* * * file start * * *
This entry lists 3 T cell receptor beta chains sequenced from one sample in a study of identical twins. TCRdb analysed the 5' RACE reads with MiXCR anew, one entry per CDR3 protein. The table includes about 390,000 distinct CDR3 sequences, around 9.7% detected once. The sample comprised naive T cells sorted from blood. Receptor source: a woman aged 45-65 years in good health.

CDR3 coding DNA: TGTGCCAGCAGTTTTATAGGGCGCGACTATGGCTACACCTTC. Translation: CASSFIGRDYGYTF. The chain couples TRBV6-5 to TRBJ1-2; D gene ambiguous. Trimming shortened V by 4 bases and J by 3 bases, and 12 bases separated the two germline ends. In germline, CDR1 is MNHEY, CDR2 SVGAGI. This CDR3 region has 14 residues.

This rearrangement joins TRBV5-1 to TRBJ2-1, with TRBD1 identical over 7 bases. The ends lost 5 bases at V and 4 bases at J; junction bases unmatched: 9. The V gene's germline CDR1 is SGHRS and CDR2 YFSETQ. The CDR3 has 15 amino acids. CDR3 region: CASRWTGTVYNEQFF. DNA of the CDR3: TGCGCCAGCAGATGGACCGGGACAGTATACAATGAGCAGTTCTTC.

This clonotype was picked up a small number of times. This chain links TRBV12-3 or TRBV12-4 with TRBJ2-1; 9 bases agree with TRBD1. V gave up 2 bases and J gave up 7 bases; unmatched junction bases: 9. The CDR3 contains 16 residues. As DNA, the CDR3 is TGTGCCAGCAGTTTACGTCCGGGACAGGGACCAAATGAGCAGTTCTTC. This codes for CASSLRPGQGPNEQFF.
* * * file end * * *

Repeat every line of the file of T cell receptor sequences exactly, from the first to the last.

This entry lists 3 T cell receptor beta chains sequenced from one sample in a study of identical twins. TCRdb analysed the 5' RACE reads with MiXCR anew, one entry per CDR3 protein. The table includes about 390,000 distinct CDR3 sequences, around 9.7% detected once. The sample comprised naive T cells sorted from blood. Receptor source: a woman aged 45-65 years in good health.

CDR3 coding DNA: TGTGCCAGCAGTTTTATAGGGCGCGACTATGGCTACACCTTC. Translation: CASSFIGRDYGYTF. The chain couples TRBV6-5 to TRBJ1-2; D gene ambiguous. Trimming shortened V by 4 bases and J by 3 bases, and 12 bases separated the two germline ends. In germline, CDR1 is MNHEY, CDR2 SVGAGI. This CDR3 region has 14 residues.

This rearrangement joins TRBV5-1 to TRBJ2-1, with TRBD1 identical over 7 bases. The ends lost 5 bases at V and 4 bases at J; junction bases unmatched: 9. The V gene's germline CDR1 is SGHRS and CDR2 YFSETQ. The CDR3 has 15 amino acids. CDR3 region: CASRWTGTVYNEQFF. DNA of the CDR3: TGCGCCAGCAGATGGACCGGGACAGTATACAATGAGCAGTTCTTC.

This clonotype was picked up a small number of times. This chain links TRBV12-3 or TRBV12-4 with TRBJ2-1; 9 bases agree with TRBD1. V gave up 2 bases and J gave up 7 bases; unmatched junction bases: 9. The CDR3 contains 16 residues. As DNA, the CDR3 is TGTGCCAGCAGTTTACGTCCGGGACAGGGACCAAATGAGCAGTTCTTC. This codes for CASSLRPGQGPNEQFF.